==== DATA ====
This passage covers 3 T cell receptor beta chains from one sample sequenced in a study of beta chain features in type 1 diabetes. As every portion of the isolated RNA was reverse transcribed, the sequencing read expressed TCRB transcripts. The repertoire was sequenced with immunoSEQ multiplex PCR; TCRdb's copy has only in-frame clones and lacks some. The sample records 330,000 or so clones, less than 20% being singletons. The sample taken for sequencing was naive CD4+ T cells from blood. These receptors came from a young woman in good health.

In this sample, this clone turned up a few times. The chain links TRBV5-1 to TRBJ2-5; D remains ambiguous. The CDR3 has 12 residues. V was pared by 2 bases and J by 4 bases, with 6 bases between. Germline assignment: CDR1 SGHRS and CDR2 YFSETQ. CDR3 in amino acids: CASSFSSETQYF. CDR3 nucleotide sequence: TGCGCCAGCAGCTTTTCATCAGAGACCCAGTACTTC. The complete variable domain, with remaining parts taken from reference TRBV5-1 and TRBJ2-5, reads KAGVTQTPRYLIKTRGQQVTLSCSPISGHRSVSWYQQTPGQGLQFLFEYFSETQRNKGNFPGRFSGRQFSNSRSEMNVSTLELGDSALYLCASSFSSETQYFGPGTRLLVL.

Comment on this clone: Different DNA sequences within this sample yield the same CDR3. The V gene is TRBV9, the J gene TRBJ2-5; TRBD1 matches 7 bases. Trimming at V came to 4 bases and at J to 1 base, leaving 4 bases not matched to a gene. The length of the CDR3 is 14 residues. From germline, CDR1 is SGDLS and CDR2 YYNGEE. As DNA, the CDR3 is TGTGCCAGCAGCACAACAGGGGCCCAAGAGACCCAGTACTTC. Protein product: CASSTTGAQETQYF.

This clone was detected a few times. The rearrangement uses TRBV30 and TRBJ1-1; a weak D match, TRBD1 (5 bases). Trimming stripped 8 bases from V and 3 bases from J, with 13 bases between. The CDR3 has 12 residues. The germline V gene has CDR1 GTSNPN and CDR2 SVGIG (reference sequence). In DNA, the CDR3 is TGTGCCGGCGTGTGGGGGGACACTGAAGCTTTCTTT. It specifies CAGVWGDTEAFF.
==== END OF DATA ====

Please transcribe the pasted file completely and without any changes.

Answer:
This passage covers 3 T cell receptor beta chains from one sample sequenced in a study of beta chain features in type 1 diabetes. As every portion of the isolated RNA was reverse transcribed, the sequencing read expressed TCRB transcripts. The repertoire was sequenced with immunoSEQ multiplex PCR; TCRdb's copy has only in-frame clones and lacks some. The sample records 330,000 or so clones, less than 20% being singletons. The sample taken for sequencing was naive CD4+ T cells from blood. These receptors came from a young woman in good health.

In this sample, this clone turned up a few times. The chain links TRBV5-1 to TRBJ2-5; D remains ambiguous. The CDR3 has 12 residues. V was pared by 2 bases and J by 4 bases, with 6 bases between. Germline assignment: CDR1 SGHRS and CDR2 YFSETQ. CDR3 in amino acids: CASSFSSETQYF. CDR3 nucleotide sequence: TGCGCCAGCAGCTTTTCATCAGAGACCCAGTACTTC. The complete variable domain, with remaining parts taken from reference TRBV5-1 and TRBJ2-5, reads KAGVTQTPRYLIKTRGQQVTLSCSPISGHRSVSWYQQTPGQGLQFLFEYFSETQRNKGNFPGRFSGRQFSNSRSEMNVSTLELGDSALYLCASSFSSETQYFGPGTRLLVL.

Comment on this clone: Different DNA sequences within this sample yield the same CDR3. The V gene is TRBV9, the J gene TRBJ2-5; TRBD1 matches 7 bases. Trimming at V came to 4 bases and at J to 1 base, leaving 4 bases not matched to a gene. The length of the CDR3 is 14 residues. From germline, CDR1 is SGDLS and CDR2 YYNGEE. As DNA, the CDR3 is TGTGCCAGCAGCACAACAGGGGCCCAAGAGACCCAGTACTTC. Protein product: CASSTTGAQETQYF.

This clone was detected a few times. The rearrangement uses TRBV30 and TRBJ1-1; a weak D match, TRBD1 (5 bases). Trimming stripped 8 bases from V and 3 bases from J, with 13 bases between. The CDR3 has 12 residues. The germline V gene has CDR1 GTSNPN and CDR2 SVGIG (reference sequence). In DNA, the CDR3 is TGTGCCGGCGTGTGGGGGGACACTGAAGCTTTCTTT. It specifies CAGVWGDTEAFF.